How to raise bilingual kids

Define your goals for your children’s language skills

What is your expectation about how well your bilingual kids should be able to speak the language? There is a big difference in whether you would want them to be able to communicate in everyday situations or whether your goal is for them to be able to read and write and also express themselves in more academic situations.

You may also decide that it is enough for your child to be able to understand a language, this is called receptive bilingualism, so not to feel left out in social situations where the language is spoken. This is a perfectly valid goal if this is what you think is doable. Your children will still get a foundation in the language which can be worked on later in life.

If you want your child to learn a second language so he or she can speak with non-English speaking relatives, or if you want your baby to be bilingual so they’ll someday be better equipped for travel, foreign language requirements in school then have a look at what mum loves best has to offer. Here is the link

Choose the family language strategy that works for you

There are several different ways for how to pass on family languages – read my previous posts on each one of them and (if you haven’t already done so) select the one which is right for you.


This indicates that each parent chooses one language and only speaks that language to the child.

  • Minority LANGUAGE AT HOME (mL@H):

As the name indicates, a family that uses the mL@H strategy only speaks a minority language with each other. The family’s common language can but does not have to be the native language of both parents. The mL@H system has its obvious advantages, in so far that it is clear who speaks what language to whom in the family and that there is no need for translations within the home, but you will also come across words of warning if you search for advice on mL@H.


The T&P approach means that parents separate the languages used with the child either by time or by place (or both).

Examples of T&P where time is the deciding factor:
– use one language during the day and another in the evening
– split the languages between weekdays and weekends
– speak different languages during alternating weeks or months
Some families have found that frequent swapping between languages is difficult to keep up with and have opted for longer periods for each language.

When the place is used as the “language separator” parents choose a specific place which is dedicated to a certain language. For the child, this specific place will be the signal that it is time to switch to a different language.


With the 2P2L strategy, parents are bilingual themselves and use both languages in their interactions with the children. The language choice depends on many different factors: school matters can be discussed in the language used at school, films, and books in the language they are presented in, and hobbies and sports in the language they are conducted in. The choice of language can also depend on who else takes part in the discussion and whether the family wants others to understand (or not understand!) their interactions. Both languages are used roughly the same amount of time. Being bilingual and switching from one language to another is the norm of the family, and the parents are the role models for this behavior.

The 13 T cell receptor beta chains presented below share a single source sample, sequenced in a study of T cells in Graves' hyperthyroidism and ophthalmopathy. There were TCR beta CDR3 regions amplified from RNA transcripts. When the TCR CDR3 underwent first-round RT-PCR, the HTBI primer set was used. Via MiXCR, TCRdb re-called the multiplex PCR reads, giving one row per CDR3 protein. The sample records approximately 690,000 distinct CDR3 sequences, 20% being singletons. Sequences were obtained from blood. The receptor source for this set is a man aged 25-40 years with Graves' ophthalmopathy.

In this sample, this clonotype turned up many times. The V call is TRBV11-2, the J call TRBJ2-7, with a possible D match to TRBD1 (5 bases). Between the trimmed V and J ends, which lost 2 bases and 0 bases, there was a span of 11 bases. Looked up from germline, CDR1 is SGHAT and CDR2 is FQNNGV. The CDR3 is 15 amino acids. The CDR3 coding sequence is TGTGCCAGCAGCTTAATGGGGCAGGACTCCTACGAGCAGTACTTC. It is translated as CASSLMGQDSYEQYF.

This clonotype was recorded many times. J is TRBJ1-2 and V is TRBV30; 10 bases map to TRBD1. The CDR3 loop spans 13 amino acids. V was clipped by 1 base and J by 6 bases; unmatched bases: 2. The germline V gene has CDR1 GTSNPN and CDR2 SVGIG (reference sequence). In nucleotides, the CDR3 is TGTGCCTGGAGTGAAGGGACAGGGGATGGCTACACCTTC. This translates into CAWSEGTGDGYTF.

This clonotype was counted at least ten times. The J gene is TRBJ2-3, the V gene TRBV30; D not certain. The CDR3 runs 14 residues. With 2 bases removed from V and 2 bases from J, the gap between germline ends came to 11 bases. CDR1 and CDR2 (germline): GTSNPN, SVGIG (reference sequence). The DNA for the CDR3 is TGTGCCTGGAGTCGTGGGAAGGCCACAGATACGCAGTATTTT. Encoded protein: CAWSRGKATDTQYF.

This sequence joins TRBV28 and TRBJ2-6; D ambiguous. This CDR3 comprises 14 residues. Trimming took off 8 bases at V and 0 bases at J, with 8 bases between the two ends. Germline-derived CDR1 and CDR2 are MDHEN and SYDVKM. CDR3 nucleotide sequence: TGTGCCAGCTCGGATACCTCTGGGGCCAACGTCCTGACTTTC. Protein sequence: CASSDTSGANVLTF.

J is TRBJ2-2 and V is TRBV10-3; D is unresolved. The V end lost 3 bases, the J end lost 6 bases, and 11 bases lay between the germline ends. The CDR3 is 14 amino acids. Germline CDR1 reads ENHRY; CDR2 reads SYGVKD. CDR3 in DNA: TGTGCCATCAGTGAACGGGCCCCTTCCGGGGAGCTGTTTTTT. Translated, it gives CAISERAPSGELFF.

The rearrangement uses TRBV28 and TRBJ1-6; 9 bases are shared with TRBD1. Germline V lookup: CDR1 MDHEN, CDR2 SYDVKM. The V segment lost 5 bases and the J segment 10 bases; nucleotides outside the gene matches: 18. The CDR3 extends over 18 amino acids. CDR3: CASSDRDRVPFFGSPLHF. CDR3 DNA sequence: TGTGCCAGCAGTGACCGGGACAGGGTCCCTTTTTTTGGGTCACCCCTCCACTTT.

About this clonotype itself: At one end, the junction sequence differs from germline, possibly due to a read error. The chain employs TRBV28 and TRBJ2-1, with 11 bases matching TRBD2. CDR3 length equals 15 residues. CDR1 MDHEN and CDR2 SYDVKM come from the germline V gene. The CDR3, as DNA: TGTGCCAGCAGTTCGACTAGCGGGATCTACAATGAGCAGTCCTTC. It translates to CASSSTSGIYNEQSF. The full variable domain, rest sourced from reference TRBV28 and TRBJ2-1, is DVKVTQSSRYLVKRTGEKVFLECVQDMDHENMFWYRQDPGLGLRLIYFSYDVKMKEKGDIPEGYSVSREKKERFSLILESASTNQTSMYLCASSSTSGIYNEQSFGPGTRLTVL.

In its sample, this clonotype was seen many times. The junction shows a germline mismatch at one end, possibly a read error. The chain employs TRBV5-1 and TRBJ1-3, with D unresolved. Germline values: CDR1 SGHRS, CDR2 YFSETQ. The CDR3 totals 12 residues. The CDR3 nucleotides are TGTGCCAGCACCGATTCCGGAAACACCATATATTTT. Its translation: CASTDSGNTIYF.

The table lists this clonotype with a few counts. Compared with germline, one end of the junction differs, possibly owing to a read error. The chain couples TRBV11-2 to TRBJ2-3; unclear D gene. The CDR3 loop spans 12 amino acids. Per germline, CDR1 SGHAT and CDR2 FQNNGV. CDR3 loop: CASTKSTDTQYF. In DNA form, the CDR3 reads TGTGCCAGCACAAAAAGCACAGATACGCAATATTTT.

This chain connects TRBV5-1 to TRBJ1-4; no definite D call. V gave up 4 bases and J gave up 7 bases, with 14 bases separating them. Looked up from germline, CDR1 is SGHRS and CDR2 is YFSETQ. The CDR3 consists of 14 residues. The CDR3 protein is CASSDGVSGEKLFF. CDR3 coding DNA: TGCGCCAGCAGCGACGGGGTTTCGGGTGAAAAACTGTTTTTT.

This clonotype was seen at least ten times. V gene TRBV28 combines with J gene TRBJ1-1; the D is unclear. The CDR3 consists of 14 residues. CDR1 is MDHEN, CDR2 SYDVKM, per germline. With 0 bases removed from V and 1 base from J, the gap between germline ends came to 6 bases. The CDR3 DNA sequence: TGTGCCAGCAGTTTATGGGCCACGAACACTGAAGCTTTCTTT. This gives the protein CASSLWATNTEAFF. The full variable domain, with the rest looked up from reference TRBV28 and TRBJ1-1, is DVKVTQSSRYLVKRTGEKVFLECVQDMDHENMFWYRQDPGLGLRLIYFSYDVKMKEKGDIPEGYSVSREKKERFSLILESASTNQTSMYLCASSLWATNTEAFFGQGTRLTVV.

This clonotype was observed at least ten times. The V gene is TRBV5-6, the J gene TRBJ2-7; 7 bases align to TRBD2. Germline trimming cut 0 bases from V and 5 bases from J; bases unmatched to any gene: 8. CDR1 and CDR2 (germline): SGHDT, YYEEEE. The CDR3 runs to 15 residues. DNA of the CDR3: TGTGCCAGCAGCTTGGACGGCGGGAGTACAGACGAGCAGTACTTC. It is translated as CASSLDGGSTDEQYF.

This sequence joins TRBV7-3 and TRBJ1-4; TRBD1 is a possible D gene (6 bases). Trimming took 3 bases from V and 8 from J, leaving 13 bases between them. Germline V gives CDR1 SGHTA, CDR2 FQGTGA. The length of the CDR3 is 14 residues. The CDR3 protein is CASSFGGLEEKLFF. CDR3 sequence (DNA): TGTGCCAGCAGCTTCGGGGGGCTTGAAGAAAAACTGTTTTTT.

Be realistic about what you can and cannot do

There is no point in making a resolution to read for X number of hours with your child if your circumstances do not allow for this. Do you have a relative who could read a book with your child over Skype? Could they make a recording of a book that your child could listen to while following the text or pictures in the book?

Instead of big resolutions, make small adjustments to your daily routines which do not require significant changes. If you feel that your child needs more exposure to your language, start by giving a “running commentary” on what you are doing, be it when you are out and about, in the shop, cooking, working in the garden or playing a game. The more topics you can bring in the better. No need to change what you do, just talk more while you do it with your child.

What has worked in the past?

When have you noticed that your child has made good progress with their language skills? Can you do more of this? Can you arrange a more one-to-one time with other speakers of the language? Would it be possible to stay somewhere where the locals speak the language? Can you find more of the type of books or comics that your child loves?

Building on what has been successful in the past is a lot easier than trying to create new routines – concentrate on an activity that you know your children will love, then incorporate the language into it. Trying to speak a language for the sake of it is rarely successful – the communication should be natural and it should “make sense” for your child.

Stick with it

Persistence and patience are the two most important virtues of parents raising bilingual children. Even when it feels that you are not making progress and are not sure if what you are doing is right, stick with it. I know from many other families as well as my own experience that not giving up is crucial – your kids WILL thank you in the end!

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Anna Biavati - Smith SLT presents
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